2. Don't just forecast room revenue, but also other revenue categories as well. You may already be achieving optimal results during busy times, and should focus your quest for growth on shoulder nights and other slower periods.
  3. Don't just consider the capacity constraints on your room inventory, but also in your F&B outlets, spa, golf course, anywhere where there is more demand for a facility than you have ability to accommodate it. Do you have the ability to drive higher prices during peak times, or to siphon business to slower times through promotions, versus losing it altogether?
  4. Don't ignore the contribution margins of different types of revenue. Just as distribution costs should guide your room revenue strategy, so should the costs associated with delivering ancillary revenue, such as the real cost of food, spa products, and labor which are provided.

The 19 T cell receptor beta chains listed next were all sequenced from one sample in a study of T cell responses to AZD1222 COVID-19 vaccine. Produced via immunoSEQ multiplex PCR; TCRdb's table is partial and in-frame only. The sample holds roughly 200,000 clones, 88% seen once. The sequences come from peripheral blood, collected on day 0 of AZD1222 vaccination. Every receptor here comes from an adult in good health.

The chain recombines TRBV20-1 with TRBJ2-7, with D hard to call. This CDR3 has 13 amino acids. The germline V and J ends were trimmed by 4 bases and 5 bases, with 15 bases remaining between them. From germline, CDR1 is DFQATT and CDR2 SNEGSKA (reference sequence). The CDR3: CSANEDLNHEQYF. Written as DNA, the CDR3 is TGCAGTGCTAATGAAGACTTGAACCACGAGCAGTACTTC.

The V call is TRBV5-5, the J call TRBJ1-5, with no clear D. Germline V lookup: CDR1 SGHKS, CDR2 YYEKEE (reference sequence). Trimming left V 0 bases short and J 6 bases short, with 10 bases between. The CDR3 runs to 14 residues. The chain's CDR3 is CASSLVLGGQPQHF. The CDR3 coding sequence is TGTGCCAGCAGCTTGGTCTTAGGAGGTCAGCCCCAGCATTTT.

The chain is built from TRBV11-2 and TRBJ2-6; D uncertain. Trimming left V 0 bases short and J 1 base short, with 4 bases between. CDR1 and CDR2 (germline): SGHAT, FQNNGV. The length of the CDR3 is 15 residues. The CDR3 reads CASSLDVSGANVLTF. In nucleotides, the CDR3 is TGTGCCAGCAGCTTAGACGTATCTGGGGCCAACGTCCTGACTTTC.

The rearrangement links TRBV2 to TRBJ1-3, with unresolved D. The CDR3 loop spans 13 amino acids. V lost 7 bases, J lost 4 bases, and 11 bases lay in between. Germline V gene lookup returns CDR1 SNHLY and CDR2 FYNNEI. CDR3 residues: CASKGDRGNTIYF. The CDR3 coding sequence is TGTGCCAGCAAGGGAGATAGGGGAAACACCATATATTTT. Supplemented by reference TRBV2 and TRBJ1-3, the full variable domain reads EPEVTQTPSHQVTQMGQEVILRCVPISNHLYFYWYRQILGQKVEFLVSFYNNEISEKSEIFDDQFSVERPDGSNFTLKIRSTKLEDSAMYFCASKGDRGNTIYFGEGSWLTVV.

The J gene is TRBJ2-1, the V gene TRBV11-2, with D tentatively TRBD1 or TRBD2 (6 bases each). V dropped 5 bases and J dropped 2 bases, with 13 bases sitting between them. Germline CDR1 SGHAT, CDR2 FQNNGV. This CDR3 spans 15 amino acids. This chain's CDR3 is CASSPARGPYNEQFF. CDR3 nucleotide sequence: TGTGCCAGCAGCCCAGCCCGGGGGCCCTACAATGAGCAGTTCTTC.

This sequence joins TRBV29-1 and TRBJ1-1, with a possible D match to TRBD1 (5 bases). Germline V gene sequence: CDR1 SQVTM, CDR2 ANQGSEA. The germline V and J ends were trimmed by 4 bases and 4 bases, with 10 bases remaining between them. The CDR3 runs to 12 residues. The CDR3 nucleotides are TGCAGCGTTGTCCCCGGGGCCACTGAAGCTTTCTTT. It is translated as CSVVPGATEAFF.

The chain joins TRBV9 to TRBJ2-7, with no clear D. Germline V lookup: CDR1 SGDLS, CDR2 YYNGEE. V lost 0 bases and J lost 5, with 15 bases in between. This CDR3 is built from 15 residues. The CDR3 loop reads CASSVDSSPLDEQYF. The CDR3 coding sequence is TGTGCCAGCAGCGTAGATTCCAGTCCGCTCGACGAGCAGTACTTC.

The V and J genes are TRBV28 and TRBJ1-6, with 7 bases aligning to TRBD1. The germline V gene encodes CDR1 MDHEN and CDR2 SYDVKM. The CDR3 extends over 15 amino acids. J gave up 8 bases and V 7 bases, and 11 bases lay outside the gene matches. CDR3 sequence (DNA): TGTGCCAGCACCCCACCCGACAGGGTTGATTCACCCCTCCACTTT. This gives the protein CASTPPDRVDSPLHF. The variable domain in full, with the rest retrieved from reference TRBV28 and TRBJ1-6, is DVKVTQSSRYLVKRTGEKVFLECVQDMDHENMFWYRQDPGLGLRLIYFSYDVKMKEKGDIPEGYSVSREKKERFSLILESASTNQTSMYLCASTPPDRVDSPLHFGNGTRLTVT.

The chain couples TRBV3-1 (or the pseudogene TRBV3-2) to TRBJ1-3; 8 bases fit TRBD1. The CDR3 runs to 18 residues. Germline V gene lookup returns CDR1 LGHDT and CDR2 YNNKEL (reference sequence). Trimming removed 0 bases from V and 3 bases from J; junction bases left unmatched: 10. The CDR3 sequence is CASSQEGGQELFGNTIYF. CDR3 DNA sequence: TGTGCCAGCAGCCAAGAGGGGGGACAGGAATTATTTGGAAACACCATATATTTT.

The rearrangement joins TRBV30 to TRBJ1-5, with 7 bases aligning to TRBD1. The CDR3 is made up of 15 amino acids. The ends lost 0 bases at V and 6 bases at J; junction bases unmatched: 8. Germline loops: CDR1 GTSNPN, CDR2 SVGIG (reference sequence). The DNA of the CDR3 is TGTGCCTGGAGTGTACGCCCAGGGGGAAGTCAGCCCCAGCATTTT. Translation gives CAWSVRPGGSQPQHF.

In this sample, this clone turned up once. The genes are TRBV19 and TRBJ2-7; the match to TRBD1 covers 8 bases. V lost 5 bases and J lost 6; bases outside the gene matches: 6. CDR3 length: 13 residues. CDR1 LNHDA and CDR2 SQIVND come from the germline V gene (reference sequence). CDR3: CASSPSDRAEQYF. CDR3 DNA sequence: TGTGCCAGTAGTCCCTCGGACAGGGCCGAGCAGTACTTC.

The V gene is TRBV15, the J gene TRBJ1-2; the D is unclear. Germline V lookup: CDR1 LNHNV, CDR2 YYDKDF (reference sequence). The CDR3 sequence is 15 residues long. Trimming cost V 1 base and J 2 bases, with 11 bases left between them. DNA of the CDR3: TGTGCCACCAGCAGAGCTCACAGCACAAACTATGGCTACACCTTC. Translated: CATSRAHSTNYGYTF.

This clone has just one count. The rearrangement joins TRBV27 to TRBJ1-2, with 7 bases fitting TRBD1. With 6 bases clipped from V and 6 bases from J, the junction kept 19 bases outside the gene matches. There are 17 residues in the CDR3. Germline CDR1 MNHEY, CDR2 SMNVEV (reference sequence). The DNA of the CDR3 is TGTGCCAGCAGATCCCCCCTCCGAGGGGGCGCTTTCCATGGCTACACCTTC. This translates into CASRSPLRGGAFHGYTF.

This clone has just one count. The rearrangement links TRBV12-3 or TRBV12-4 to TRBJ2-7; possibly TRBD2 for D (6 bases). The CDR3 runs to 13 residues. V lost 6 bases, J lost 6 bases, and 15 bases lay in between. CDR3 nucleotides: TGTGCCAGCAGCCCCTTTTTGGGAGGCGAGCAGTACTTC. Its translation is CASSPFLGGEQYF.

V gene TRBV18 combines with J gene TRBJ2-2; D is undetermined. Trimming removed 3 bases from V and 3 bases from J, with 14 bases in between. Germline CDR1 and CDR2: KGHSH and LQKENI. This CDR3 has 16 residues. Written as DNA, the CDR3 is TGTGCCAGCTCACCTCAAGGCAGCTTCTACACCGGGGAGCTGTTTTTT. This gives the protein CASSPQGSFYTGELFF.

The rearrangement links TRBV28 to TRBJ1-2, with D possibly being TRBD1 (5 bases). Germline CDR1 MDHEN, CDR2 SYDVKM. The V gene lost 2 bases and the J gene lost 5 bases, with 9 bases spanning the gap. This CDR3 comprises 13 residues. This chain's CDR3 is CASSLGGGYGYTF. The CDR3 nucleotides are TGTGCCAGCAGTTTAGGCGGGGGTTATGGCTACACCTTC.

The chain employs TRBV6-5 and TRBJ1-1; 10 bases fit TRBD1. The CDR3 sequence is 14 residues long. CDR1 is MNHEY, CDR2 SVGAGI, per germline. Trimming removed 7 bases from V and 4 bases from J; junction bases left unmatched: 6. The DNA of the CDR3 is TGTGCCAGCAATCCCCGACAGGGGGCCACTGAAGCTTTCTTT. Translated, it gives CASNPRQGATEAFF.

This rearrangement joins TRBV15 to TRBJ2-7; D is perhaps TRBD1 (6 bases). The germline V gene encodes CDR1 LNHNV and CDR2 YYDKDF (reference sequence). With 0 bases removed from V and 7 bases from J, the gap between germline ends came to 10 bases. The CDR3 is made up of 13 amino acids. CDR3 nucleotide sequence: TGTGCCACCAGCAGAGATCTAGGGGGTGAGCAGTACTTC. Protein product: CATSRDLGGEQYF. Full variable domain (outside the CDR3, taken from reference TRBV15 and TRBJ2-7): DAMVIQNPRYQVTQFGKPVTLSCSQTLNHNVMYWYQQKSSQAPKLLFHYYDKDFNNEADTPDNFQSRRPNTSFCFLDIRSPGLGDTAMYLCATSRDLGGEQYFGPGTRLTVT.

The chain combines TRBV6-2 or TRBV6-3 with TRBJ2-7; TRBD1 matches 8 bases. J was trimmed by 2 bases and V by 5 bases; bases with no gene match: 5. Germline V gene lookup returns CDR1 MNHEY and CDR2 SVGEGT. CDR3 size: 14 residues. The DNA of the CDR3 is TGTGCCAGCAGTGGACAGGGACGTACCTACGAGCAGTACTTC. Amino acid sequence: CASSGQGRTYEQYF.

"Oh, if only our revenue management system could handle it," most hoteliers will lament. And many will be right. But many will be dead wrong, certainly the EzRMS users, not realizing that the very same revenue management system they lean on for RevPAR could be executing a total revenue management approach for them, but may not have been configured to do so amidst the whirlwind of change management that accompanied the initial implementation. Rather than wait until RevPAR not only stops growing but starts sliding, why not get ahead of this now? Here are some things you can do now to make sure you and your system are well prepared for a total RM approach.

Choose a Social Network!

The social network you are looking for is not available.


Hotel Newswire Headlines Feed  

Rocco Bova
Paul Feeney
Jim Poad
Michael DiLeva
Raul Chacon
Leigh Anne Dolecki
Mary Gendron
Michael Waddell
Tyler Tatum